A January 2023 report from, the Canadian Centre on Substance Use and Addiction (CCSA) has brought one of our divestment areas at ACS Group into focus. The CCSA was created in 1988 by an Act of Federal Parliament to provide national guidance on substance use.

The CCSA has released new guidelines on what constitutes low-risk alcohol consumption.  The new guidelines say that low or moderate risk drinking is no more than six alcoholic beverages a week for both men and women.  This is roughly half the amount of alcohol from prior guidance. The study points to increased risk in cancer and stroke from the consumption of alcohol as rationale for the change. 

There has been a fair amount of coverage of the change in guidelines, in large part because alcohol consumption is very common among Canadians.  As of 2021, roughly 2/3 of Canadians aged 15 or older report consuming alcohol within the past 30 days (that’s 21 million people).  The decision to follow the new guidelines clearly will affect many Canadians.

Yes, but how does this impact investment decision making?

The assessment investors need to make comes in a couple different ways.  Firstly, would a wide spread change in public health guidance advocating for a reduction in alcohol consumption change consumer behaviours? The likely answer is that consumer behaviours do change as a result of forceful public policy.  We’ve seen this in terms of cigarette consumption in many Western Nations.  However, in the short term, we can speculate that global alcohol consumption is not going to be affected by a change in Canadian guidelines.  Perhaps the neighbourhood craft brewer around the corner in Canada will be impacted if Canadian behaviour changes, but global giants like Heineken likely won’t notice.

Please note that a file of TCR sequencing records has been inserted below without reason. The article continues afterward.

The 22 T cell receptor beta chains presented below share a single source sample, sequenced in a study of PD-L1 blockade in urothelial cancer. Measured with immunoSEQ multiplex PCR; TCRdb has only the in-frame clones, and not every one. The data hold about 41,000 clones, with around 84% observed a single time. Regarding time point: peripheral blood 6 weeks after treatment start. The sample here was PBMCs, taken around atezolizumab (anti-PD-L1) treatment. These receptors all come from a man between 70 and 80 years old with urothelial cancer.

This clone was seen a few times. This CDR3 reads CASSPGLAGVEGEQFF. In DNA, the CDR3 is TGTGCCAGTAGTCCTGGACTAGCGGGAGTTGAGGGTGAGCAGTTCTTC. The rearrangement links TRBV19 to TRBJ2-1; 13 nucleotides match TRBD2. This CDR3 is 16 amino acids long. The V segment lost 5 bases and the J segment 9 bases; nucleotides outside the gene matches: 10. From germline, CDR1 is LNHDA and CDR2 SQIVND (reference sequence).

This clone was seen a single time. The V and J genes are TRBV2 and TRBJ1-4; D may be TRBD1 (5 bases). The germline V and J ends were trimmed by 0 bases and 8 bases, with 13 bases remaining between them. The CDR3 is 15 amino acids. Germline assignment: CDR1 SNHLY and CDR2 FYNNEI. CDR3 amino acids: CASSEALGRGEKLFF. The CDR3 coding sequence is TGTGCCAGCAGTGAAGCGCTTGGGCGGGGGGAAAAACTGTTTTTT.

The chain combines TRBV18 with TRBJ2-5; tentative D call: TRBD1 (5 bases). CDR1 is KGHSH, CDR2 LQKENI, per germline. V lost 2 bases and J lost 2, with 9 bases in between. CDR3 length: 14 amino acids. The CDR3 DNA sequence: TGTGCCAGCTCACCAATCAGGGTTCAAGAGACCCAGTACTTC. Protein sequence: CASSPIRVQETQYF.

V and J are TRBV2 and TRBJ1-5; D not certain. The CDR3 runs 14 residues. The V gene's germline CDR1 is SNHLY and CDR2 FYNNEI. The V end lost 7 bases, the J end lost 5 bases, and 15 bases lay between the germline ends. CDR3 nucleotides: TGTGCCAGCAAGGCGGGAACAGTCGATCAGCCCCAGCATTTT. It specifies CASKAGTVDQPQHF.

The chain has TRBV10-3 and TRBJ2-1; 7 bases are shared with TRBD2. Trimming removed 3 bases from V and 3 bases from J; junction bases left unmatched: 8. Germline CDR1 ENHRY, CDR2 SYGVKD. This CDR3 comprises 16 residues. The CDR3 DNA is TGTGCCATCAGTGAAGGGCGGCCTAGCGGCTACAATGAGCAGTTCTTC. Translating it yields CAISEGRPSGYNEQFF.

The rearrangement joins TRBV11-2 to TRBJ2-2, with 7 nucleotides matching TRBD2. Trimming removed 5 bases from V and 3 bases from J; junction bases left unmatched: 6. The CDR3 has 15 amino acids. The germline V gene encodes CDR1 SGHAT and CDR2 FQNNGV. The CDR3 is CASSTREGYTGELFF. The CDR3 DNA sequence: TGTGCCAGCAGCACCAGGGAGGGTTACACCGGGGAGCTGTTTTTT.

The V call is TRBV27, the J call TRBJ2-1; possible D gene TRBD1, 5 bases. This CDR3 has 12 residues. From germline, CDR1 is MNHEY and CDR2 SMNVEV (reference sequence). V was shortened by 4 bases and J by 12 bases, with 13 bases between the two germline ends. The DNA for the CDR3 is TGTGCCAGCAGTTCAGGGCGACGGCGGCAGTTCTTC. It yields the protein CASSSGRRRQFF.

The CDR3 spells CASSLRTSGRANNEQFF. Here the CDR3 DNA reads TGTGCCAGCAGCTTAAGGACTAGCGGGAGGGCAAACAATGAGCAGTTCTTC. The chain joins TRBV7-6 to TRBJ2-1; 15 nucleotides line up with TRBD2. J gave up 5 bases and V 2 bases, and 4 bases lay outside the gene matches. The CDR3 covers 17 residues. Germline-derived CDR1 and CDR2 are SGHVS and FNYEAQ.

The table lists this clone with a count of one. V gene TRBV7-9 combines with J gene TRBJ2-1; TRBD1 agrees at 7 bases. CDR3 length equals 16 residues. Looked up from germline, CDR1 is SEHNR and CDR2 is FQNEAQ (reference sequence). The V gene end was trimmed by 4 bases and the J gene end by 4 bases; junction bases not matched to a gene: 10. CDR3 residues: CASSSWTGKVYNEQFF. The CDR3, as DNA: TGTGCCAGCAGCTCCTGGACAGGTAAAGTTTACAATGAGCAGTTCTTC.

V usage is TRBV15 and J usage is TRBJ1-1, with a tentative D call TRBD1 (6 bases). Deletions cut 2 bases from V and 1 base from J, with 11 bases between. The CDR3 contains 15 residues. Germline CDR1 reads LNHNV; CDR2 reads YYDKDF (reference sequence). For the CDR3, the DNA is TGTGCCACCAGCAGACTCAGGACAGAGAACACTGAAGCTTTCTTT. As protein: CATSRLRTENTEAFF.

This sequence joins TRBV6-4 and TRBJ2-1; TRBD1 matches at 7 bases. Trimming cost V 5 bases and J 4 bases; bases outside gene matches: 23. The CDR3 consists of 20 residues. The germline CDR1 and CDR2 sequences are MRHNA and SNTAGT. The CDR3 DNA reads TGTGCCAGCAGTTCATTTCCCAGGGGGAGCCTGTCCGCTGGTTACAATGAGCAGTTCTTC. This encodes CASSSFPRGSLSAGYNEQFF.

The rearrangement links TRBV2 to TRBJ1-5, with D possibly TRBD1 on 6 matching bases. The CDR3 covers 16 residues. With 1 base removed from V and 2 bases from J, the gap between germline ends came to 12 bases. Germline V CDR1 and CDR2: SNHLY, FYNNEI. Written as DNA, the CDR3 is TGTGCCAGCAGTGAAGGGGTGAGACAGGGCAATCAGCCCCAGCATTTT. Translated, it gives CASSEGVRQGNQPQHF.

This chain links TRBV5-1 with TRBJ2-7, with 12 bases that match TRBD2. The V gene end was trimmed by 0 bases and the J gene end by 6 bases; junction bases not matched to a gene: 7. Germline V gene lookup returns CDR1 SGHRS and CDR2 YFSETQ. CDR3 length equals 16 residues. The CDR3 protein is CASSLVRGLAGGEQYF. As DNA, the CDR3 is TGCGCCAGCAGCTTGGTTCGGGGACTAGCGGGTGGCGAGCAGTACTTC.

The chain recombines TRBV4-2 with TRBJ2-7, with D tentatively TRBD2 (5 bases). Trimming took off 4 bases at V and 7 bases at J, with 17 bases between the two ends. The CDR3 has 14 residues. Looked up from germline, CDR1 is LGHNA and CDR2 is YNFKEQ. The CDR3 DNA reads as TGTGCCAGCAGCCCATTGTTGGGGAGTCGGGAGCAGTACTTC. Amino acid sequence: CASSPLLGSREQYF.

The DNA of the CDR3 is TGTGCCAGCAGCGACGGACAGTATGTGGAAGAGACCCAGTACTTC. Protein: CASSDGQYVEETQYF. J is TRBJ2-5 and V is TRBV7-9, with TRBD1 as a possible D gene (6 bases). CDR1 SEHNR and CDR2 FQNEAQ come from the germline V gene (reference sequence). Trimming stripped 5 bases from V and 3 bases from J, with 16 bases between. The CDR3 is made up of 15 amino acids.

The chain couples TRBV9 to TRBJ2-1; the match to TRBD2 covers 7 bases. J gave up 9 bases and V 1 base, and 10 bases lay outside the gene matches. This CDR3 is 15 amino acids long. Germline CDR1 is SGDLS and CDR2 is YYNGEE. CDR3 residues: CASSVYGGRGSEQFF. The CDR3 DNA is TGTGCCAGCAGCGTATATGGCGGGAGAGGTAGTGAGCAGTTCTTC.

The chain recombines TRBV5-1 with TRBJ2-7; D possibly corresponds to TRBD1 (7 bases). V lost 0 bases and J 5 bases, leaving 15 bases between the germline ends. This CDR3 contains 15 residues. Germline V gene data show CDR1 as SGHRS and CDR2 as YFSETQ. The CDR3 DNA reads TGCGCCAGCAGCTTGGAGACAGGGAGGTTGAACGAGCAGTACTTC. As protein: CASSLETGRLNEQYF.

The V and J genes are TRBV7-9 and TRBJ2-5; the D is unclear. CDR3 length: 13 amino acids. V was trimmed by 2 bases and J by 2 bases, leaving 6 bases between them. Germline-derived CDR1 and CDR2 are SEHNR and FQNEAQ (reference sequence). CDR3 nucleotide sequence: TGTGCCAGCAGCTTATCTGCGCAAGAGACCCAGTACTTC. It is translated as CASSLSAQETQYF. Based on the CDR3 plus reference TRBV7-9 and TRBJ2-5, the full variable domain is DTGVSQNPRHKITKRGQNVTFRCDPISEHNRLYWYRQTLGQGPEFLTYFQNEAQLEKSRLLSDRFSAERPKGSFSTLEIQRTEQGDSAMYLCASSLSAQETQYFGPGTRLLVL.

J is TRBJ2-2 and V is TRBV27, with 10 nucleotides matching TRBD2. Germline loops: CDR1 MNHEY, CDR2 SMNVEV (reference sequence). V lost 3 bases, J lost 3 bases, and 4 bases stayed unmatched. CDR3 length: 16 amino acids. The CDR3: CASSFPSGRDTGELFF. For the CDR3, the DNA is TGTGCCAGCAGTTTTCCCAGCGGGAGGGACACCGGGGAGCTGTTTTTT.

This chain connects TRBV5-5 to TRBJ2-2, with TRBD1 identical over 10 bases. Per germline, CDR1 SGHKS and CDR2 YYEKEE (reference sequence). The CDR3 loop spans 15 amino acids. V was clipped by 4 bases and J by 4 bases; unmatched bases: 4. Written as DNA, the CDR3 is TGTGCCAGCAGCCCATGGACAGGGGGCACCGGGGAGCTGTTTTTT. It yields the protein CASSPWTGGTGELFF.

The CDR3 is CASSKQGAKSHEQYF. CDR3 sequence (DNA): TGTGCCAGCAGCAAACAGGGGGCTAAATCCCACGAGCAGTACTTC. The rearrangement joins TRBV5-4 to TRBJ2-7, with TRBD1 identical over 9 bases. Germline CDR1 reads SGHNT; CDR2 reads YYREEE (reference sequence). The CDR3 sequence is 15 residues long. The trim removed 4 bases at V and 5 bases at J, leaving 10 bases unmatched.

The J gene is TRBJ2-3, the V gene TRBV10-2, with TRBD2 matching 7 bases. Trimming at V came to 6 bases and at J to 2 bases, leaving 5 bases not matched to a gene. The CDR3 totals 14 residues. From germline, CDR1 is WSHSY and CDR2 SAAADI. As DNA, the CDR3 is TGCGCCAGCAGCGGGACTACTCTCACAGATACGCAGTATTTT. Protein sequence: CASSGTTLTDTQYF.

Secondly, investors should ask it they are comfortable being owners of companies that produce a product associated with increasing evidence of negative health outcomes?  In the ACS Responsible Beta Funds, we have made the decision since the outset of the funds to divest from alcohol makers.  This decision was not a clear cut one.  On the positive side, alcohol consumption for most people is a choice and in moderation is not particularly detrimental.  On the negative side, alcohol is not accepted in many cultures, medical guidance increasingly points to negative health outcomes and there are concerns around substance use disorders.

This is illustrative of how Socially Responsible Investing (SRI) can be used as an investment decision making tool. 

In this instance, we identified a social concern with alcohol that would preclude making an investment.  As such, we made an investment decision based on SRI principles. 
What has subsequently happened is that the social/health risks of alcohol are being identified by policymakers and new guidelines on moderation have been released. As a result, government policy is beginning to pose a greater negative risk to the alcohol industry and its business model.  While it is early days yet, there is a scenario where alcohol faces the same threats as the cigarette industry, which we would view as a major detriment to stock performance.

By using an SRI lens, we have got out in front of an investment decision that would be based solely on a threat to a business model.  This shows how SRI can be used as a tool to effectively identify and manage risks before they transpire in a company and an industry.

ACS Group-Divestment from Alcohol